Dr Drang has posted on Daylight Savings in the past, but in a recent post he critiqued (rightly so) the data presentation by a journalist at the Washington Post on Daylight Savings, and that got me thinking.
In the post he generated a chart showing both the total number of daylight hours and the sunrise / sunset times in Chicago. However, initially he didn’t post the code on how he generated it. The next day, in a follow up post, he did and that really got my thinking.
I wonder what the chart would look like for cities up and down the west coast (say from San Diego, CA to Seattle WA)?
Drang’s post had all of the code necessary to generate the graph, but for the data munging, he indicated:
If I were going to do this sort of thing on a regular basis, I’d write a script to handle this editing, but for a one-off I just did it “by hand.”
Doing it by hand wasn’t going to work for me if I was going to do several cities and so I needed to write a parser for the source of the data (The US Naval Observatory).
The entire script is on my GitHub sunrisesunset repo. I won’t go into the nitty gritty details, but I will call out a couple of things that I discovered during the development process.
Writing a parser is hard. Like really hard. Each time I thought I had it, I didn’t. I was finally able to get the parser to work o cities with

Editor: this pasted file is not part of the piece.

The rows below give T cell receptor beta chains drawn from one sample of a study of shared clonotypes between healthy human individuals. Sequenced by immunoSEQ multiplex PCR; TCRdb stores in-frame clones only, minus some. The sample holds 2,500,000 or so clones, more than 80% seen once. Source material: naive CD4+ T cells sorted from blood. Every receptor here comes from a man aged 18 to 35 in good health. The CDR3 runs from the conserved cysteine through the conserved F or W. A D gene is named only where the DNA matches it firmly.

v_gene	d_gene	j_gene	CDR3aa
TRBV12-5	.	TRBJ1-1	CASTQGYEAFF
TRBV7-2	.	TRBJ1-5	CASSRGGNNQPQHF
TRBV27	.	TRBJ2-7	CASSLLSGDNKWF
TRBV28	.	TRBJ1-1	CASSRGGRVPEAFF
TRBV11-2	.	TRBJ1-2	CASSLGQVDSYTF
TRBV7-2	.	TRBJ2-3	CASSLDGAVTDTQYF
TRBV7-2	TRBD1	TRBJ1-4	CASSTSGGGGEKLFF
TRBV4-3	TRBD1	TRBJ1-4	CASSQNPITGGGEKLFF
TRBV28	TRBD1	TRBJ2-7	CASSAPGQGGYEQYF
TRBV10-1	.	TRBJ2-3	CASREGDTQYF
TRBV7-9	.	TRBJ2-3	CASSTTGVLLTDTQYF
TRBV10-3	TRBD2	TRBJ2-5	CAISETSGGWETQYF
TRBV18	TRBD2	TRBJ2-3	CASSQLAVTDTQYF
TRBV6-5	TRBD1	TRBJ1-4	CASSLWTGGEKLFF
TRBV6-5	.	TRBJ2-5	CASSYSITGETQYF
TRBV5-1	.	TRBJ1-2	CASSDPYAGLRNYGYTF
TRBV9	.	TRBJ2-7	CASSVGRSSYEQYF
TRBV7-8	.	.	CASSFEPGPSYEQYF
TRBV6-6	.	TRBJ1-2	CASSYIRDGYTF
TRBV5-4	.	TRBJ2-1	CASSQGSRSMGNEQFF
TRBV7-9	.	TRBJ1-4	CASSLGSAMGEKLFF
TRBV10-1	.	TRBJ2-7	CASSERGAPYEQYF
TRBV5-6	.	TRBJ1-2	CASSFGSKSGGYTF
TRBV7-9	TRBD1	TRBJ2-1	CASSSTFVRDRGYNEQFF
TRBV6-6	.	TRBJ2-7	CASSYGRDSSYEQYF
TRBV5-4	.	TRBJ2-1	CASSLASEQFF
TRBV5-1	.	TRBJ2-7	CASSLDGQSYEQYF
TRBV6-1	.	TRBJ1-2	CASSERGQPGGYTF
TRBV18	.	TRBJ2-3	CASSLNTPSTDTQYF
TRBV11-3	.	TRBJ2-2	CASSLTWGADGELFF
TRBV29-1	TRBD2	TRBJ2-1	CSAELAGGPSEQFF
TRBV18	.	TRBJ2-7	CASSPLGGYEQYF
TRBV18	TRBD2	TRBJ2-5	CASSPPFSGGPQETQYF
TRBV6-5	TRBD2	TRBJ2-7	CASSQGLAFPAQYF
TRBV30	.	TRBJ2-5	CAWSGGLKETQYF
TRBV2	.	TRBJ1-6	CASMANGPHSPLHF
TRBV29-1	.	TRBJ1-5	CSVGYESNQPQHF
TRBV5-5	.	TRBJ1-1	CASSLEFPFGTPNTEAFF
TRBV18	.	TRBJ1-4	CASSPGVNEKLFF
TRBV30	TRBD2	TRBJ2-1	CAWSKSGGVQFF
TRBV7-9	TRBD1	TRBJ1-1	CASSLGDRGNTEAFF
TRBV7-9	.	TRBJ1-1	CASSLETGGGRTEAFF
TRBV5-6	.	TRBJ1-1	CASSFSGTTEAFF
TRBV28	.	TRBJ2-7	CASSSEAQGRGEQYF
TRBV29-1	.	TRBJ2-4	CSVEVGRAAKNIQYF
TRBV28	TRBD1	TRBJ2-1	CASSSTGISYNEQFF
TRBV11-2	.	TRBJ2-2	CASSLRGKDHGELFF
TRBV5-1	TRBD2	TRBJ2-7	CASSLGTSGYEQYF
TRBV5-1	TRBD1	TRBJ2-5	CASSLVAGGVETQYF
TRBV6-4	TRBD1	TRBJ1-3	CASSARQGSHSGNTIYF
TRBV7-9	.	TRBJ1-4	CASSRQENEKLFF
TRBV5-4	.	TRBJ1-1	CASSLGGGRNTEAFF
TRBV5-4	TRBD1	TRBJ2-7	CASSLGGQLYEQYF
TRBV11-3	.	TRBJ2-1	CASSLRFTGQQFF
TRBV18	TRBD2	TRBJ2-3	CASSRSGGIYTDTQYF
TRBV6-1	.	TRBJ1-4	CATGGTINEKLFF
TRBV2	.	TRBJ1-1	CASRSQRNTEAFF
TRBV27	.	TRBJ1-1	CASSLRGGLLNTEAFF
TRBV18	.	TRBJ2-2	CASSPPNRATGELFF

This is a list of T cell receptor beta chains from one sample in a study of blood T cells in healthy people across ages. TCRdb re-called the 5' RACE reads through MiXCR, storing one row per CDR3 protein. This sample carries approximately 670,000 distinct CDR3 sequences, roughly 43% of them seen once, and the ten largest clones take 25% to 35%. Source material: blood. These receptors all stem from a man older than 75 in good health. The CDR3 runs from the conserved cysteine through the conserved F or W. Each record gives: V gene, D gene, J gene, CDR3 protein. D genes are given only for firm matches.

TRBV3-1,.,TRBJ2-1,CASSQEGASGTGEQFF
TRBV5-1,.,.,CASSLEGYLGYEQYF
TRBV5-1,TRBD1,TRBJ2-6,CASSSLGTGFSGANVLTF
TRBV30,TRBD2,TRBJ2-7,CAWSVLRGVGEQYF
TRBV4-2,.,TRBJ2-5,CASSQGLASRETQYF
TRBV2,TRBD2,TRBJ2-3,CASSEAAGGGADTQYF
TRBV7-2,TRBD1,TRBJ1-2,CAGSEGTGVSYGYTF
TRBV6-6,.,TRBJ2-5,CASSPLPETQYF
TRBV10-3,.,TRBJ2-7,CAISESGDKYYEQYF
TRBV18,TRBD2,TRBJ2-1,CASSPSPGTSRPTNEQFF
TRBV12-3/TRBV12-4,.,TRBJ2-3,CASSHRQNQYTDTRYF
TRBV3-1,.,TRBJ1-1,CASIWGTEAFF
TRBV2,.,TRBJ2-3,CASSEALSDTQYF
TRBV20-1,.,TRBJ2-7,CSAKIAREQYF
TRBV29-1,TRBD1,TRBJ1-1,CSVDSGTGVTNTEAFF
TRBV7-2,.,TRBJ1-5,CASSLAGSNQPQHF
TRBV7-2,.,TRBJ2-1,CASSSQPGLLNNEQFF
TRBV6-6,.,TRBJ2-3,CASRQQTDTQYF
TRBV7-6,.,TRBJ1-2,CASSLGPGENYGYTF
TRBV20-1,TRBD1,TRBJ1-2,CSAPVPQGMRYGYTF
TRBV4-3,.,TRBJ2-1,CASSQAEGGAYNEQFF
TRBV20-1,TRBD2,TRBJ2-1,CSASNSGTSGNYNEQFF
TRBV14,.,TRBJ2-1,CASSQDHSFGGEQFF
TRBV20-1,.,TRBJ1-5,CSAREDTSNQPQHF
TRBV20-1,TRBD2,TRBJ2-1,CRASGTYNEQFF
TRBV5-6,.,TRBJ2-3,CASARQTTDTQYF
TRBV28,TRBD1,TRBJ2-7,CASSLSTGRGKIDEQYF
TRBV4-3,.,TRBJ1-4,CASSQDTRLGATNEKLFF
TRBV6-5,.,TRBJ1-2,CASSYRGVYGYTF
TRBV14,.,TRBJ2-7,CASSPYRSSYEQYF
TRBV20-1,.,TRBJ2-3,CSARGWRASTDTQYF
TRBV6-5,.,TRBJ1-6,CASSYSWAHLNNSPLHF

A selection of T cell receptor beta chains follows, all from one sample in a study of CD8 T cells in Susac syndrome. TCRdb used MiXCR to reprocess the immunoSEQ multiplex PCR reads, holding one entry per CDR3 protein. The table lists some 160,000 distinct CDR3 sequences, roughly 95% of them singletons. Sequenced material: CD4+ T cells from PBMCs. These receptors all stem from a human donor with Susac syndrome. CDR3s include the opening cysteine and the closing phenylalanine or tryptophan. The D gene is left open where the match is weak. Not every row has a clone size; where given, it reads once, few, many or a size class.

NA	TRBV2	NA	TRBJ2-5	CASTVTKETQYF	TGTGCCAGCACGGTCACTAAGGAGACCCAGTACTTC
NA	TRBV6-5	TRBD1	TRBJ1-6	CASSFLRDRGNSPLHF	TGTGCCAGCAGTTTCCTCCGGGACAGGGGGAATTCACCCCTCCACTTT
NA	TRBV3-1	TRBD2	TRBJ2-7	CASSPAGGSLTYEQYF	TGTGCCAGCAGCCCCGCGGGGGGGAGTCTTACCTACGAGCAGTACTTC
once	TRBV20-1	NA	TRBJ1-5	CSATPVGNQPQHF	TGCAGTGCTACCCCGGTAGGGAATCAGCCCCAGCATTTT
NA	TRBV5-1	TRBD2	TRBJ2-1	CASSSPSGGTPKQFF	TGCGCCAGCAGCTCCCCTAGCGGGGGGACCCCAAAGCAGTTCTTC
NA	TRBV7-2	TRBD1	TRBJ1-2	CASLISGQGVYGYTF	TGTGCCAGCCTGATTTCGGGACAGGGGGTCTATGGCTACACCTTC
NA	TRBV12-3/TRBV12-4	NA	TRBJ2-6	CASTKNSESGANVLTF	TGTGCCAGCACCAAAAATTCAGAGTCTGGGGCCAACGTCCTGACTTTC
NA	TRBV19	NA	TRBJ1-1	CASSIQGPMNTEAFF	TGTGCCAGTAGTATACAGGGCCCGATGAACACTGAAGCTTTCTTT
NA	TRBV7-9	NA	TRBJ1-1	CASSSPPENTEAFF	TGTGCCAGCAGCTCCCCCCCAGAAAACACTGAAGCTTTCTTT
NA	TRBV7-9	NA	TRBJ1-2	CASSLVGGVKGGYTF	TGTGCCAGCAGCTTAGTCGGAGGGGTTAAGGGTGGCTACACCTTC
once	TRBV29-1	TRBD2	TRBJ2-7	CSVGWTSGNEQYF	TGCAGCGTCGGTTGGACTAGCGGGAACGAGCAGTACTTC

31 in their longitude / latitude combinations.
I generated the same graph as Dr. Drang for the following cities:
- Phoenix, AZ
- Eugene, OR
- Salem, OR
- Seaside, OR
- Eureka, CA
- Indio, CA
- Long Beach, CA
- Monterey, CA
- San Diego, CA
- San Francisco, CA
- San Luis Obispo, CA
- Ventura, CA
- Ferndale, WA
- Olympia, WA
- Seattle, WA
Why did I pick a city in Arizona? They don’t do Daylight Savings and I wanted to have a comparison of what it’s like for them!
The charts in latitude order (from south to north) are below:
San Luis Obispo
While these images do show the different impact of Daylight Savings, I think the images are more compelling when shown as a GIF:
We see just how different the impacts of DST are on each city depending on their latitude.
One of Dr. Drang’s main points in support of DST is:
If, by the way, you think the solution is to stay on DST throughout the year, I can only tell you that we tried that back in the 70s and it didn’t turn out well. Sunrise here in Chicago was after 8:00 am, which put school children out on the street at bus stops before dawn in the dead of winter. It was the same on the East Coast. Nobody liked that.
I think that comment says more about our school system and less about the need for DST.
For this whole argument I’m way more on the side of CGP Grey who does a great job of explaining what Day Lights Time is.
I think we may want to start looking at a Universal Planetary time (say UTC) and base all activities on that regardless of where you are in the world. The only reason 5am seems early (to some people) is because we’ve collectively decided that 5am (depending on the time of the year) is either WAY before sunrise or just a bit before sunrise, but really it’s just a number.
If we used UTC in California (where I’m at) 5am would we 12pm. Normally 12pm would be lunch time, but that’s only a convention that we have constructed. It could just as easily be the crack of dawn as it could be lunch time.
Do I think a conversion like this will ever happen? No. I just really hope that at some point in the distant future when aliens finally come and visit us, we aren’t late (or them early) because we have such a wacky time system here.